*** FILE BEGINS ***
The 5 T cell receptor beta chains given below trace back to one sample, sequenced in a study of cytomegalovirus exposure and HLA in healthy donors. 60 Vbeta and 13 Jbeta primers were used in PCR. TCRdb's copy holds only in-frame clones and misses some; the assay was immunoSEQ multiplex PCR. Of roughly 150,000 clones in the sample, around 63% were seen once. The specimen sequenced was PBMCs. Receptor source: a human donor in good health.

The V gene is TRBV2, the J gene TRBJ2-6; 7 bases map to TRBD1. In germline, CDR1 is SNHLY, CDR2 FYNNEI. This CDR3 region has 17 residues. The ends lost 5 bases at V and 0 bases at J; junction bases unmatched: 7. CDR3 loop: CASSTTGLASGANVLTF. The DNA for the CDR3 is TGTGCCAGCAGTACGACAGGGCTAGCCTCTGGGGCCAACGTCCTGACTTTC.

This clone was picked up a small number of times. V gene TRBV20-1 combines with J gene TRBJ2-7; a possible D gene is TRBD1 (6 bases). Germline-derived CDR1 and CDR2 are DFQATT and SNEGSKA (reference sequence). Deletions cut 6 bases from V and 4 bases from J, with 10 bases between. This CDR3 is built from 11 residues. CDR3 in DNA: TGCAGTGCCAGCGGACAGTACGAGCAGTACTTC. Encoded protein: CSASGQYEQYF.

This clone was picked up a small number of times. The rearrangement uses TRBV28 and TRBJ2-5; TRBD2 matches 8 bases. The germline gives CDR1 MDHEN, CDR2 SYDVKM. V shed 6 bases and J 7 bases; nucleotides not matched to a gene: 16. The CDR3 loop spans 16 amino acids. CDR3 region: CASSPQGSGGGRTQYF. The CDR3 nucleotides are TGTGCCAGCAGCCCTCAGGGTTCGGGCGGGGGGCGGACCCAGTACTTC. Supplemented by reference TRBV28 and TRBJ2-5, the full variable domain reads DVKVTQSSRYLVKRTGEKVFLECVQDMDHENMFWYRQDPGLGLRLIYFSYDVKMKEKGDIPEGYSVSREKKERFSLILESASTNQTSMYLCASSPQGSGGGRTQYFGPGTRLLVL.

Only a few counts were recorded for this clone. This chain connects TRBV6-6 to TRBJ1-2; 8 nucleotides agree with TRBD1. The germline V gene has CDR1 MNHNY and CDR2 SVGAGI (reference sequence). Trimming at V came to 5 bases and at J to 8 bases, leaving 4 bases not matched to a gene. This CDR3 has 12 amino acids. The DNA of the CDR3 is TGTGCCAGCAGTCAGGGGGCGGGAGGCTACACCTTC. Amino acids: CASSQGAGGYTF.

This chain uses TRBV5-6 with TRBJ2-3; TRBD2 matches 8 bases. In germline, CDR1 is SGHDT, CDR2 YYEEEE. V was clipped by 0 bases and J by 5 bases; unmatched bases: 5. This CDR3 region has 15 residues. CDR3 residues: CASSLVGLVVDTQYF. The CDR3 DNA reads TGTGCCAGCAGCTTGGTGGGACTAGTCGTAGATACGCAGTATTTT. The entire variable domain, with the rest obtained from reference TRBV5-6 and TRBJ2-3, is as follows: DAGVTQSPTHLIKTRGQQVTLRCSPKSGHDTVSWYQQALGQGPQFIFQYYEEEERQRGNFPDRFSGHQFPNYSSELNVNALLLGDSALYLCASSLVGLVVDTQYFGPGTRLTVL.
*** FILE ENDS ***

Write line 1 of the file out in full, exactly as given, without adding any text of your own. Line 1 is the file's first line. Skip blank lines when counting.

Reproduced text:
The 5 T cell receptor beta chains given below trace back to one sample, sequenced in a study of cytomegalovirus exposure and HLA in healthy donors. 60 Vbeta and 13 Jbeta primers were used in PCR. TCRdb's copy holds only in-frame clones and misses some; the assay was immunoSEQ multiplex PCR. Of roughly 150,000 clones in the sample, around 63% were seen once. The specimen sequenced was PBMCs. Receptor source: a human donor in good health.